In 2011, the Smithsonian’s National Postal Museum restored its beloved “Owney”, the canine mascot of the Railway Mail Service. Owney was taxidermied in 1987 and had undergone previous restoration attempts. Using new methods and treatments, conservators removed dust, built-up wax, paint, and traces of arsenic. They also reshaped his face to be more accurate based on photographic evidence, as well as replaced his vest with a more accurate leather harness. As a result of the restoration, Owney’s fur is fuller, his tail is fluffier, and he has a more historically accurate appearance.[18]

Napoleon’s Horse "Vizir"[edit]

Almost 200 years old, Vizir was one of Napoleon Bonaparte’s horses, and its mount has been on display at the Musee de l’Armee in Paris. The horse was showing significant signs of deterioration and a campaign was launched to fund its restoration. Conservators and taxidermists worked to rehydrate the skin, repair tears in the body, and restore coloration to the fur. Once the treatments were completed, Vizir was placed in a climate-controlled case to prevent further deterioration.[19]

Henry the Elephant[edit]

The Smithsonian National Museum of Natural History revamped its main rotunda in 2015, and restored its centerpiece elephant, Henry, which has been on display since 1959. Previous restorations have been performed, including one in the 1970s that involved replacing the tusks with fiberglass replicas to reduce stress on the specimen. The elephant was dusted and vacuumed to remove debris, then waxes were used to infill cracks and make other repairs. The skin was retextured and recolored to more closely resemble an elephant hide.[20]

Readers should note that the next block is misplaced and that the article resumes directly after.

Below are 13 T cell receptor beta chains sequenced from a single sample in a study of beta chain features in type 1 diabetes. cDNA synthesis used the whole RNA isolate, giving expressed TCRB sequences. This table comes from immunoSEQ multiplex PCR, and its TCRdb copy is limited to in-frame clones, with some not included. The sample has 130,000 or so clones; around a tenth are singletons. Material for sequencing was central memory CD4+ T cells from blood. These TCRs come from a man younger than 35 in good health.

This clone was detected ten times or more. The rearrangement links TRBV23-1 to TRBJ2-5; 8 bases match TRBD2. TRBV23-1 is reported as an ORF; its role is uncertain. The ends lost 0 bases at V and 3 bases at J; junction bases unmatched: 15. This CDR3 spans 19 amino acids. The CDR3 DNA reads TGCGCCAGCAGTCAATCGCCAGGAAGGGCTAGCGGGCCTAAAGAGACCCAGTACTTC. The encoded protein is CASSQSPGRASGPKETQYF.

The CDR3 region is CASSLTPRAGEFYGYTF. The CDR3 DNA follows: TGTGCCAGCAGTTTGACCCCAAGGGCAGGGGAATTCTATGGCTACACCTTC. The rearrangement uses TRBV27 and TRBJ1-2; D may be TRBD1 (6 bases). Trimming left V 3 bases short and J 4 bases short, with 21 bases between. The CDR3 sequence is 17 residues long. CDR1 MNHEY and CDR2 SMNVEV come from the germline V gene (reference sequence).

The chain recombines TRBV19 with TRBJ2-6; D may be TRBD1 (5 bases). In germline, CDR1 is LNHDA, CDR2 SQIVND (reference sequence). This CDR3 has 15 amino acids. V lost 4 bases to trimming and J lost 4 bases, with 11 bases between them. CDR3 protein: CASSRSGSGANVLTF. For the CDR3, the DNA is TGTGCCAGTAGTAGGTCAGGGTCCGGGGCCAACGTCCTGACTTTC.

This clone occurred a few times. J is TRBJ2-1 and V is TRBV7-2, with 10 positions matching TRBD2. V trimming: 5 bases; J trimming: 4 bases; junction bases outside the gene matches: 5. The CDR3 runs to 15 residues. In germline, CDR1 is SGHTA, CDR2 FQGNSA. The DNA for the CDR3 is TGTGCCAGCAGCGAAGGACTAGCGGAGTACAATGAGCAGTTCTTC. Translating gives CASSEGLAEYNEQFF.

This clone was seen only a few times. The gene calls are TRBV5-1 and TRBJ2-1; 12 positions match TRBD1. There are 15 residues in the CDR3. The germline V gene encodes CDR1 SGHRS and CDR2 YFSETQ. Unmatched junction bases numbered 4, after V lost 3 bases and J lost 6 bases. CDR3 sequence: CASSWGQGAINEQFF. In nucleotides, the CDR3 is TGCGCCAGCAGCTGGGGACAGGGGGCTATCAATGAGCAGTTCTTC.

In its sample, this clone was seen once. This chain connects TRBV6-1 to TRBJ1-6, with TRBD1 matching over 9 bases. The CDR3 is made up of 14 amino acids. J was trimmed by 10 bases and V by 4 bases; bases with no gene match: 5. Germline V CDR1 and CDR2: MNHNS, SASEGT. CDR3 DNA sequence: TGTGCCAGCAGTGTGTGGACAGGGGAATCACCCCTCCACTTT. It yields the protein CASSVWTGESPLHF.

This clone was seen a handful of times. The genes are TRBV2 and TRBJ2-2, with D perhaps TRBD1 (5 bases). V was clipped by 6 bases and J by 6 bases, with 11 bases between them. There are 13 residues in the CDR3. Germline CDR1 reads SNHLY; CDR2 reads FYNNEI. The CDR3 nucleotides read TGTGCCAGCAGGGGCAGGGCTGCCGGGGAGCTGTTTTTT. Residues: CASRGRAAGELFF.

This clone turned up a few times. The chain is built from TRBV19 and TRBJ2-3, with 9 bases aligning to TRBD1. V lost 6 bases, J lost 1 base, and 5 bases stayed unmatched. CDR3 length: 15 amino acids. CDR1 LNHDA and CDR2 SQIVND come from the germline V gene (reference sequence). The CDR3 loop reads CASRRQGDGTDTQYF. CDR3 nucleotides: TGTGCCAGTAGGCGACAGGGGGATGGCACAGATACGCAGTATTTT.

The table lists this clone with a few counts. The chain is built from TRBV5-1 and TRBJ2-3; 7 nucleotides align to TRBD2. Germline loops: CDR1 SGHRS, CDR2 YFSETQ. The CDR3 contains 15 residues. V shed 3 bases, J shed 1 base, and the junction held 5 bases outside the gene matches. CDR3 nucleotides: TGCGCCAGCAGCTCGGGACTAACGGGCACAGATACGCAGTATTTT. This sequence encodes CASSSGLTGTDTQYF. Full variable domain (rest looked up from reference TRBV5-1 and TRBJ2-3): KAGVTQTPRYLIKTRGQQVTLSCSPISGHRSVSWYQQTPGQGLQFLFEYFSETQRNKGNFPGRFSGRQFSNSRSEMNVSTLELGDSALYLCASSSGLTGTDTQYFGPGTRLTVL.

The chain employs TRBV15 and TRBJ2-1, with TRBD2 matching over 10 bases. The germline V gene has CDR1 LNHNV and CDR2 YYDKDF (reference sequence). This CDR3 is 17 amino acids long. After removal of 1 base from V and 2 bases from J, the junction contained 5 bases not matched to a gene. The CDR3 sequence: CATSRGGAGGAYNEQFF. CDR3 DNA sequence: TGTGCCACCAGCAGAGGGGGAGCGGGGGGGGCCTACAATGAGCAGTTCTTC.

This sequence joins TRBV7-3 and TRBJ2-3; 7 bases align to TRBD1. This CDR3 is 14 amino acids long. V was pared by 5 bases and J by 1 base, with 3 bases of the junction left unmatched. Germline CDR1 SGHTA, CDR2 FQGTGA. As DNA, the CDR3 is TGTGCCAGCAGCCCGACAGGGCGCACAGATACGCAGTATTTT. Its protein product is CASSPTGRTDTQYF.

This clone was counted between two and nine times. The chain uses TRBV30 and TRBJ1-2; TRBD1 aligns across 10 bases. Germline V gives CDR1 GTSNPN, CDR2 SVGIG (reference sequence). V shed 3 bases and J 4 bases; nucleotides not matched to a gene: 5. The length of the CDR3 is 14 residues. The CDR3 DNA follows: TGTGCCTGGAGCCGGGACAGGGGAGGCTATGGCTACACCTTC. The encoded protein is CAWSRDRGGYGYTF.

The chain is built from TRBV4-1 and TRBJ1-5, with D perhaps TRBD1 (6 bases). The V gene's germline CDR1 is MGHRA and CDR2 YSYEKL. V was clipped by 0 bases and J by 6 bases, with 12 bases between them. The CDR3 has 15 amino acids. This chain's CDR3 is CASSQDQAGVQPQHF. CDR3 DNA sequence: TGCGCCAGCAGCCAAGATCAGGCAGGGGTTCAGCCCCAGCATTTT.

References[edit]

  1. ^ a b NatSCA. Taxidermy and Skins. Retrieved from http://www.natsca.org/taxidermy
  2. ^ a b c Carter, D. & Walker, A. K. (1999). Chapter 1: Vertebrates. Care and Conservation of Natural History Collections. Retrieved from http://www.natsca.org/care-and-conservation
  3. ^ a b c d Troublesome Trophies and Fragile Feathered Friends: Introduction to the Care of Historic Taxidermy webinar. Retrieved from http://www.connectingtocollections.org/troublesome-trophies-and-fragile-feathered-friends-introduction-to-the-care-of-historic-taxidermy/
  4. ^ a b c d e f National Park Service Museum Handbook, Part I: Museum Collections. Retrieved from https://www.nps.gov/museum/publications/MHI/mushbkI.html
  5. ^ a b c d e f NatSCA and ICON. Care and Conservation of Zoological Specimens. Retrieved from http://natsca.org/sites/default/files/publications-full/care-and-conservation-of-zoological-specimens.pdf
  6. ^ National Park Service Conserve O Gram. Identifying Museum Insect Pest Damage. Retrieved from https://www.nps.gov/museum/publications/conserveogram/03-11.pdf